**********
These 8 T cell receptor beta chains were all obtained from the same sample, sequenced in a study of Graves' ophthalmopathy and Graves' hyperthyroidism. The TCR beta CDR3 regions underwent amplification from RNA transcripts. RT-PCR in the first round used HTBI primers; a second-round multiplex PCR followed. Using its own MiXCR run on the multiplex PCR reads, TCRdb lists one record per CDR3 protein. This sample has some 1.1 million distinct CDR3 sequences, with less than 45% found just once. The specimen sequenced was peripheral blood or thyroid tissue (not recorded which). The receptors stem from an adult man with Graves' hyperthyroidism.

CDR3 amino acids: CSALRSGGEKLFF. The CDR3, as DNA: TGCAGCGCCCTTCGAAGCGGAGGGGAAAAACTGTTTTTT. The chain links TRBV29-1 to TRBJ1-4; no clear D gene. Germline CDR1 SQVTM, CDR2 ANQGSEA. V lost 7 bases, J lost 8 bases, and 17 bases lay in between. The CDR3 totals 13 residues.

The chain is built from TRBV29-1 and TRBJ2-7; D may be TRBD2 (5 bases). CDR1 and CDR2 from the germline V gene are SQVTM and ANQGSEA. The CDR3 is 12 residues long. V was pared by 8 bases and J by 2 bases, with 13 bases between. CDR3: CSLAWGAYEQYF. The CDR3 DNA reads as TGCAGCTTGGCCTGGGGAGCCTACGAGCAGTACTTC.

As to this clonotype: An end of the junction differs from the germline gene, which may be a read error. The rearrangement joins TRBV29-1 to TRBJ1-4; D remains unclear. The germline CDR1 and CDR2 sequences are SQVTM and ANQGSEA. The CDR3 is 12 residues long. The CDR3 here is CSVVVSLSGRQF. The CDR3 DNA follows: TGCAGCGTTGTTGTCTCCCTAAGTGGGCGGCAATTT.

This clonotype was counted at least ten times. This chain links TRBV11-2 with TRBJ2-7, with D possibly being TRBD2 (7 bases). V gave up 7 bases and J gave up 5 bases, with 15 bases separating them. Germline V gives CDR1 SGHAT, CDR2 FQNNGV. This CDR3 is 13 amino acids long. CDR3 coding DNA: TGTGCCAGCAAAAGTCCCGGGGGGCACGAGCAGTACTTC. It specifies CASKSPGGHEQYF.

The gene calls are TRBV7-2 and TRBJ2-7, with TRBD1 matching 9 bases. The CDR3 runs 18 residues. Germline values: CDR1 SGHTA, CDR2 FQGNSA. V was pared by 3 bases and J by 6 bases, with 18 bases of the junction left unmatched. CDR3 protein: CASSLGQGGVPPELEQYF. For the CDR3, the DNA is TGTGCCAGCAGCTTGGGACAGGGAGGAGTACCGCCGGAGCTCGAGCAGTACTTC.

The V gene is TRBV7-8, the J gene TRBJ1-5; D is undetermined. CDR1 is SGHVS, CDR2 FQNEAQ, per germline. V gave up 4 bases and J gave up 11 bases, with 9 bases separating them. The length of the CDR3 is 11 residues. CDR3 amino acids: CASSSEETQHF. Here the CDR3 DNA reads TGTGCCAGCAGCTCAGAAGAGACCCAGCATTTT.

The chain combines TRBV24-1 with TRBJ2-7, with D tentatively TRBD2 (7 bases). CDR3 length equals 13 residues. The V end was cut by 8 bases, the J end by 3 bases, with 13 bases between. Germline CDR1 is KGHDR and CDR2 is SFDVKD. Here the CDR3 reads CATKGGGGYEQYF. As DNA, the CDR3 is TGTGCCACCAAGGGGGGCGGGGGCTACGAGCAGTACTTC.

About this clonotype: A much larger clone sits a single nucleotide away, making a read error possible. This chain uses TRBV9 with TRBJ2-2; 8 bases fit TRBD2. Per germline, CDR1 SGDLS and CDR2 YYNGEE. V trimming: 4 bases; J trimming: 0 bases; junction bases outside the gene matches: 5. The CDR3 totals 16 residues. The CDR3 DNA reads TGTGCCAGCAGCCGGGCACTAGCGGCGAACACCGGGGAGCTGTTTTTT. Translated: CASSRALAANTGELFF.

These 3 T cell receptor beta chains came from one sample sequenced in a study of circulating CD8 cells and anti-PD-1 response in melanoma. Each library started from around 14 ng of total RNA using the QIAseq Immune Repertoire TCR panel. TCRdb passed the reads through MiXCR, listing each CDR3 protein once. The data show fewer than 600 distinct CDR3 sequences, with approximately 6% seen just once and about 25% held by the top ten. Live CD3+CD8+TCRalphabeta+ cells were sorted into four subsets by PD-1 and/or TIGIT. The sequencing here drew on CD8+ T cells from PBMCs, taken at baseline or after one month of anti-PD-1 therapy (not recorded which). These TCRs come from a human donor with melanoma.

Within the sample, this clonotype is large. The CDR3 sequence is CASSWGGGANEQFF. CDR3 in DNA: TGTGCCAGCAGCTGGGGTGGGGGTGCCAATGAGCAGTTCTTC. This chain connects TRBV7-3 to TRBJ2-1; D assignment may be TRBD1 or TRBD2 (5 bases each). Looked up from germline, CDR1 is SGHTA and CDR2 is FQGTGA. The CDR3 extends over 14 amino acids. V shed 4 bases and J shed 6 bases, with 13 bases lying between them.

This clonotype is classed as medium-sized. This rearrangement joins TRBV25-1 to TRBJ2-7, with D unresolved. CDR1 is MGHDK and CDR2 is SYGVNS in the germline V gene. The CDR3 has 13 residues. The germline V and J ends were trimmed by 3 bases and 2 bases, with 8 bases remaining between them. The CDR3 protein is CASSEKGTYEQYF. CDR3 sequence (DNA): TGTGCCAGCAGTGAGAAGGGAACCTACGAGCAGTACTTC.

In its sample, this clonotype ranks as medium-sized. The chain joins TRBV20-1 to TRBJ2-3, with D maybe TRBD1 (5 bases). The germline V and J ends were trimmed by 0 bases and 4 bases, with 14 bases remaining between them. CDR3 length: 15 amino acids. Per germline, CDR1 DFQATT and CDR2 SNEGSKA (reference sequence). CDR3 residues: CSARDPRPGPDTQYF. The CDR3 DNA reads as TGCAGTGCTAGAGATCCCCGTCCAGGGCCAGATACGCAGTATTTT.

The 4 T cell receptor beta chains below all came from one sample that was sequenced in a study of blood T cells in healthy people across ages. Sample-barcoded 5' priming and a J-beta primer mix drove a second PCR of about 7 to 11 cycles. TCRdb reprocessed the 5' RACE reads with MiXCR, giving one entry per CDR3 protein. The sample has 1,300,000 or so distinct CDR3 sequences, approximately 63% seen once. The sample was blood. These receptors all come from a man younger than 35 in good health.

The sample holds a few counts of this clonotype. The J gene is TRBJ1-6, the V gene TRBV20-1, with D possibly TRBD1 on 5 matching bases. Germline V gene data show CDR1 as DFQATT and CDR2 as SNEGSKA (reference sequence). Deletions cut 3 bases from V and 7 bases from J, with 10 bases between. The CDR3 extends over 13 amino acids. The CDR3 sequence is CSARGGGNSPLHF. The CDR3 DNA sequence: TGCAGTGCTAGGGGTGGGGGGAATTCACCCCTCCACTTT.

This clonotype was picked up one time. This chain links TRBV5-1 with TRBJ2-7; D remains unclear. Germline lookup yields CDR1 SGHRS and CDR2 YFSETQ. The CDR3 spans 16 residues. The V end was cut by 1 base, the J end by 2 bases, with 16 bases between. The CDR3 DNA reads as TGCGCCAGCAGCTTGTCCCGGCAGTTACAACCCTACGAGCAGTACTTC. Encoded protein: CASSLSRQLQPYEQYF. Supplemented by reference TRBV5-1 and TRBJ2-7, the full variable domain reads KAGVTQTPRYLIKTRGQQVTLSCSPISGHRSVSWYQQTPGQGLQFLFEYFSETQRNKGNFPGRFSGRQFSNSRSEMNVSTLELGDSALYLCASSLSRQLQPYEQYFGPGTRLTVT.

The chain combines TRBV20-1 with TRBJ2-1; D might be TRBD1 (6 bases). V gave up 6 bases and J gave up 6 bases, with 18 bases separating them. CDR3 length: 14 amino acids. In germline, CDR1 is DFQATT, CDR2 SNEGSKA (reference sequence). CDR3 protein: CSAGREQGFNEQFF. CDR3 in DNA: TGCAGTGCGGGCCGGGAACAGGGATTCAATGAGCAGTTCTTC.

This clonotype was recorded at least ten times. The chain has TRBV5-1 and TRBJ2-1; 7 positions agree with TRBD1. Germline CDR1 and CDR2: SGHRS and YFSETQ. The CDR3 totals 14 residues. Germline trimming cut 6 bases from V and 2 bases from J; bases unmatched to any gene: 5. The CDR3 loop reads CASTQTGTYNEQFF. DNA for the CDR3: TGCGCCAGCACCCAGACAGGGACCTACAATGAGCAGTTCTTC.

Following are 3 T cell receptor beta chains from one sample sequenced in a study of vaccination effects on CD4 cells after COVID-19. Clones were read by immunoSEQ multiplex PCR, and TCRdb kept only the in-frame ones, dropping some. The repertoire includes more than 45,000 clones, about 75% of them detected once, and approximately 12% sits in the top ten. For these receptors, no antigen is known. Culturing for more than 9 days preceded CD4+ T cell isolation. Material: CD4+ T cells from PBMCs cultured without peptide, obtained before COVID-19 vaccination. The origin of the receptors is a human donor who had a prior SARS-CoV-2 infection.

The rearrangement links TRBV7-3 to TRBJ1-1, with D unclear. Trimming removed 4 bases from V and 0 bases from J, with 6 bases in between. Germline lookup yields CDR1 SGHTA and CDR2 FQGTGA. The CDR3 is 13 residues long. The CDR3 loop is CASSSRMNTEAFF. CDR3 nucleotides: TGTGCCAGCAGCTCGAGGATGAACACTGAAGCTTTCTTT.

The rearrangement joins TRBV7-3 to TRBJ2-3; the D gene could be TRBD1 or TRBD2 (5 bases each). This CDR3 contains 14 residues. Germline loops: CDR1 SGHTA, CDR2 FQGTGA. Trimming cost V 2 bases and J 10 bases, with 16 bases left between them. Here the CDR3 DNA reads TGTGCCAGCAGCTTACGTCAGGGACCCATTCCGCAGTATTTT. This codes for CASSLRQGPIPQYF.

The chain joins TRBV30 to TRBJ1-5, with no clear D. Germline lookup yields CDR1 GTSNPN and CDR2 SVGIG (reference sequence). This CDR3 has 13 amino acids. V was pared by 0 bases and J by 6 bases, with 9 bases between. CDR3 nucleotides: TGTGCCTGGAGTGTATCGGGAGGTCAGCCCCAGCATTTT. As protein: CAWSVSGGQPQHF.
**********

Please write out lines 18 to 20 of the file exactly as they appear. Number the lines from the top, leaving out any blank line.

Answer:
This clonotype was recorded at least ten times. The chain has TRBV5-1 and TRBJ2-1; 7 positions agree with TRBD1. Germline CDR1 and CDR2: SGHRS and YFSETQ. The CDR3 totals 14 residues. Germline trimming cut 6 bases from V and 2 bases from J; bases unmatched to any gene: 5. The CDR3 loop reads CASTQTGTYNEQFF. DNA for the CDR3: TGCGCCAGCACCCAGACAGGGACCTACAATGAGCAGTTCTTC.

Following are 3 T cell receptor beta chains from one sample sequenced in a study of vaccination effects on CD4 cells after COVID-19. Clones were read by immunoSEQ multiplex PCR, and TCRdb kept only the in-frame ones, dropping some. The repertoire includes more than 45,000 clones, about 75% of them detected once, and approximately 12% sits in the top ten. For these receptors, no antigen is known. Culturing for more than 9 days preceded CD4+ T cell isolation. Material: CD4+ T cells from PBMCs cultured without peptide, obtained before COVID-19 vaccination. The origin of the receptors is a human donor who had a prior SARS-CoV-2 infection.

The rearrangement links TRBV7-3 to TRBJ1-1, with D unclear. Trimming removed 4 bases from V and 0 bases from J, with 6 bases in between. Germline lookup yields CDR1 SGHTA and CDR2 FQGTGA. The CDR3 is 13 residues long. The CDR3 loop is CASSSRMNTEAFF. CDR3 nucleotides: TGTGCCAGCAGCTCGAGGATGAACACTGAAGCTTTCTTT.